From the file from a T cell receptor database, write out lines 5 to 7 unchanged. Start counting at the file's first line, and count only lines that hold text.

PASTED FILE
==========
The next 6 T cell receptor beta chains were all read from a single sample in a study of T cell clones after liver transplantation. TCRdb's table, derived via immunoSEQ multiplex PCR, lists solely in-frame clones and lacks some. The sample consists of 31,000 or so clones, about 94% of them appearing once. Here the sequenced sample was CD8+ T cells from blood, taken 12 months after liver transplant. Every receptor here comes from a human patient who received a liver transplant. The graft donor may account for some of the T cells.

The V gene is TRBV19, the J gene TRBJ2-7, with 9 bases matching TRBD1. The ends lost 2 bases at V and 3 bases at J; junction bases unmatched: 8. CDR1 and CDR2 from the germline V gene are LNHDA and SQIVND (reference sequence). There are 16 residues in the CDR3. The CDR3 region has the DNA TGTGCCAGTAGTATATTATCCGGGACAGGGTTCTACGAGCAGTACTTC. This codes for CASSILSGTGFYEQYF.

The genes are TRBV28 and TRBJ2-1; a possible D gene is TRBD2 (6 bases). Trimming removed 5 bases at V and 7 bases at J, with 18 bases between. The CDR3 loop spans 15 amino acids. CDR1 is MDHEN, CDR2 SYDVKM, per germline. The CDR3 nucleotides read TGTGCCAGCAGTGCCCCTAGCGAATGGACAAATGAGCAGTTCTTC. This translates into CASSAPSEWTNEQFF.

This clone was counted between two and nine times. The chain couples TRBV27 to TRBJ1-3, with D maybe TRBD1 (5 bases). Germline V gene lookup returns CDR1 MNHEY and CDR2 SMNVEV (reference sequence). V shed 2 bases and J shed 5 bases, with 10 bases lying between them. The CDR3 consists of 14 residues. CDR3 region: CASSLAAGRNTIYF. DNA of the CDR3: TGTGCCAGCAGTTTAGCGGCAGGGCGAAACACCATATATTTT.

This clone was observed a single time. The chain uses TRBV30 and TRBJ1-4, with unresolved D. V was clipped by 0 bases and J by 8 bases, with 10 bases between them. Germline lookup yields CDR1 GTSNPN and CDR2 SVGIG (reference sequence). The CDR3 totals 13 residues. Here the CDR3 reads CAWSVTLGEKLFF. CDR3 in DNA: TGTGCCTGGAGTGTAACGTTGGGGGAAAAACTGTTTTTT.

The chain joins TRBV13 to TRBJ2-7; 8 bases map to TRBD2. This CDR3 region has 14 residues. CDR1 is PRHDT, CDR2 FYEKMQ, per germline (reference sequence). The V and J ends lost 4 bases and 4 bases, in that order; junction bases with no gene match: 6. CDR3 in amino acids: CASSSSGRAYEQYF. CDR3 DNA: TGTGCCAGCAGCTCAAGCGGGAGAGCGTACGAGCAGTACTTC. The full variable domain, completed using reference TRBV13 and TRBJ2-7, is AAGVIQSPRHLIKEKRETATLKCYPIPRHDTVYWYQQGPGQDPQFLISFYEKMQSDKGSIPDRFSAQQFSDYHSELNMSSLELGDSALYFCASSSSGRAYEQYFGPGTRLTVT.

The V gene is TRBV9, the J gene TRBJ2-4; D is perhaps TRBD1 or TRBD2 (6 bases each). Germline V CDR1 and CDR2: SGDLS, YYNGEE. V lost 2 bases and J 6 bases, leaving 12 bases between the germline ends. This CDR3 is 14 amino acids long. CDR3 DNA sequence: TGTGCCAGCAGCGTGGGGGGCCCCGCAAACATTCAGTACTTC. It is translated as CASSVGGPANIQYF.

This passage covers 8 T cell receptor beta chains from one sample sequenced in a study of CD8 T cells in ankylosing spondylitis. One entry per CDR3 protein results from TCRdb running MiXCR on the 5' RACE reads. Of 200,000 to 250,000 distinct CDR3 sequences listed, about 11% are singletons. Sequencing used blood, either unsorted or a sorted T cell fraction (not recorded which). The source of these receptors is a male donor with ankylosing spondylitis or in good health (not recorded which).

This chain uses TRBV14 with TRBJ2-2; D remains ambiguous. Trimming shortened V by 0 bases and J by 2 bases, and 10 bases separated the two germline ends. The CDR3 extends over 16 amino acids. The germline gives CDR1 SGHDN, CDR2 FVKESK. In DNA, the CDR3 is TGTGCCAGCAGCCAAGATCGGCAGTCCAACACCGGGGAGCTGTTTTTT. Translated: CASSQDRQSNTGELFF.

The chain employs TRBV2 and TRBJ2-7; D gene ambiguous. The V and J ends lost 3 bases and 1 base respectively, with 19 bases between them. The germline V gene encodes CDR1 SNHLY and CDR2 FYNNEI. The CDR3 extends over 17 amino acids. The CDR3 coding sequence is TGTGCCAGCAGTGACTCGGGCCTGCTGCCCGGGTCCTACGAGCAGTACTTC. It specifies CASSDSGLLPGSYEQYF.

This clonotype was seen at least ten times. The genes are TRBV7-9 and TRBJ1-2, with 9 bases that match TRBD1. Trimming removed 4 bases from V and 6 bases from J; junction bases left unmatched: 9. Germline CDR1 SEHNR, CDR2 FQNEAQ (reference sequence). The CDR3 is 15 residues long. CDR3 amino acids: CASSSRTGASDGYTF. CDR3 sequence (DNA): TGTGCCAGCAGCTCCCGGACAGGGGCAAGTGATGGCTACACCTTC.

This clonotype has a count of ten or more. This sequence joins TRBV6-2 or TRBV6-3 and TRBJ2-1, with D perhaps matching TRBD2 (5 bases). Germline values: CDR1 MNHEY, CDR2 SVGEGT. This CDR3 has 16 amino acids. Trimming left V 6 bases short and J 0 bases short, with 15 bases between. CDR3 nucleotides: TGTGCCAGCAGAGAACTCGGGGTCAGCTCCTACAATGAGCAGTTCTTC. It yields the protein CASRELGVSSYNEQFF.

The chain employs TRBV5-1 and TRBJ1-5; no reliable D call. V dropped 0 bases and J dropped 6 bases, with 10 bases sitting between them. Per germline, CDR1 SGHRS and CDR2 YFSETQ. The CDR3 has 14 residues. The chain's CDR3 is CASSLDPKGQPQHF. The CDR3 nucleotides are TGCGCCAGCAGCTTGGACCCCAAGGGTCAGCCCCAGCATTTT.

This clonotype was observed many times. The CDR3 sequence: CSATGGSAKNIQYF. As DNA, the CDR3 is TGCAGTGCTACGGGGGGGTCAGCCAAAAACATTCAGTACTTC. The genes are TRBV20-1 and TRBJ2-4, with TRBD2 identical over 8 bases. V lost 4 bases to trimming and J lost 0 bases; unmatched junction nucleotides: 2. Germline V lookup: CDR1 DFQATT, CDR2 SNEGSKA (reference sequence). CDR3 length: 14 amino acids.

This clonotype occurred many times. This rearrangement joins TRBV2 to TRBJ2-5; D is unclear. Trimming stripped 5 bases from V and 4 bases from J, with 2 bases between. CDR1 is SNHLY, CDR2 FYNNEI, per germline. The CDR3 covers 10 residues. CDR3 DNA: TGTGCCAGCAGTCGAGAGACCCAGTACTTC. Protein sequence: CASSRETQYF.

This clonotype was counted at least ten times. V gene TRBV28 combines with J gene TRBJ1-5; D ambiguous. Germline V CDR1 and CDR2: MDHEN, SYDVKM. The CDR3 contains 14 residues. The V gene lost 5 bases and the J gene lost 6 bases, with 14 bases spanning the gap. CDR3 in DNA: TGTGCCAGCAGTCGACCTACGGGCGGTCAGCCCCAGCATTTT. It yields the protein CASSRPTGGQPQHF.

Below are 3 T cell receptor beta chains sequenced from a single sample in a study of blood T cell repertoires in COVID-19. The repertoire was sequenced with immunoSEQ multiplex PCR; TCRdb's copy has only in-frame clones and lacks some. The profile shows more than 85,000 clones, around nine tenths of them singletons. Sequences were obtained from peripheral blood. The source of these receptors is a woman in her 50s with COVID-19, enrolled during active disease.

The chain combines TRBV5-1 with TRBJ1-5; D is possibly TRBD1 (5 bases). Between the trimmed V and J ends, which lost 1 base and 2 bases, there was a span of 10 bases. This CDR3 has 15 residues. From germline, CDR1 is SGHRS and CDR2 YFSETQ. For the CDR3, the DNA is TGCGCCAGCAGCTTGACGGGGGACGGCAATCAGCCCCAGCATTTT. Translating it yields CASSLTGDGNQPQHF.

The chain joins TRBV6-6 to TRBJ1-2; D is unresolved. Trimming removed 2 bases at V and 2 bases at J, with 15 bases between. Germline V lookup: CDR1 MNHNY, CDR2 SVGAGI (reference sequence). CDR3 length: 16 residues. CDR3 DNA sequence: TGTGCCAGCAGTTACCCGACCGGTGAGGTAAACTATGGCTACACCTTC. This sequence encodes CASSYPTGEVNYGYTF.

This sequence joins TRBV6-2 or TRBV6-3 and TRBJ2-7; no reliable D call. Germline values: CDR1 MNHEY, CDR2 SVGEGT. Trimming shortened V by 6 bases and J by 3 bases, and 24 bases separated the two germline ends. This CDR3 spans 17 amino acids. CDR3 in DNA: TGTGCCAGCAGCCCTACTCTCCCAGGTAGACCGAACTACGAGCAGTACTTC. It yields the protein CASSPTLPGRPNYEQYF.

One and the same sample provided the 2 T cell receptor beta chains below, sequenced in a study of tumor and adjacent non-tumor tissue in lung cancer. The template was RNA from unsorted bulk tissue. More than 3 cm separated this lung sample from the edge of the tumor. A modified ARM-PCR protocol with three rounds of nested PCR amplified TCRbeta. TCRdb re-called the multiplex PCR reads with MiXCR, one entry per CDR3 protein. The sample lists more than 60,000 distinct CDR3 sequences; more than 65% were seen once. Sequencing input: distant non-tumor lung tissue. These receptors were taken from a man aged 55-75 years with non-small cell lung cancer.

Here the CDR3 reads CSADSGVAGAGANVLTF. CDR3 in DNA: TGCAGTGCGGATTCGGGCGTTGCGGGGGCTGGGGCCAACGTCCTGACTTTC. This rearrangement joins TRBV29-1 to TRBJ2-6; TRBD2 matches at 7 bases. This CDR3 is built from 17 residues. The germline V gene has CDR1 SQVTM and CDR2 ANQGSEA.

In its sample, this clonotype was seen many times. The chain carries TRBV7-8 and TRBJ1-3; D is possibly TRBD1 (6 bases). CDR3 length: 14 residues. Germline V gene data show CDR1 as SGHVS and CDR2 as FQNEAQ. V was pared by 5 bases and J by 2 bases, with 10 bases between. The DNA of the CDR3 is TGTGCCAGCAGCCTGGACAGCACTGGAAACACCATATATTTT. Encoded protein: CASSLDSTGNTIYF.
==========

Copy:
This clone was observed a single time. The chain uses TRBV30 and TRBJ1-4, with unresolved D. V was clipped by 0 bases and J by 8 bases, with 10 bases between them. Germline lookup yields CDR1 GTSNPN and CDR2 SVGIG (reference sequence). The CDR3 totals 13 residues. Here the CDR3 reads CAWSVTLGEKLFF. CDR3 in DNA: TGTGCCTGGAGTGTAACGTTGGGGGAAAAACTGTTTTTT.

The chain joins TRBV13 to TRBJ2-7; 8 bases map to TRBD2. This CDR3 region has 14 residues. CDR1 is PRHDT, CDR2 FYEKMQ, per germline (reference sequence). The V and J ends lost 4 bases and 4 bases, in that order; junction bases with no gene match: 6. CDR3 in amino acids: CASSSSGRAYEQYF. CDR3 DNA: TGTGCCAGCAGCTCAAGCGGGAGAGCGTACGAGCAGTACTTC. The full variable domain, completed using reference TRBV13 and TRBJ2-7, is AAGVIQSPRHLIKEKRETATLKCYPIPRHDTVYWYQQGPGQDPQFLISFYEKMQSDKGSIPDRFSAQQFSDYHSELNMSSLELGDSALYFCASSSSGRAYEQYFGPGTRLTVT.

The V gene is TRBV9, the J gene TRBJ2-4; D is perhaps TRBD1 or TRBD2 (6 bases each). Germline V CDR1 and CDR2: SGDLS, YYNGEE. V lost 2 bases and J 6 bases, leaving 12 bases between the germline ends. This CDR3 is 14 amino acids long. CDR3 DNA sequence: TGTGCCAGCAGCGTGGGGGGCCCCGCAAACATTCAGTACTTC. It is translated as CASSVGGPANIQYF.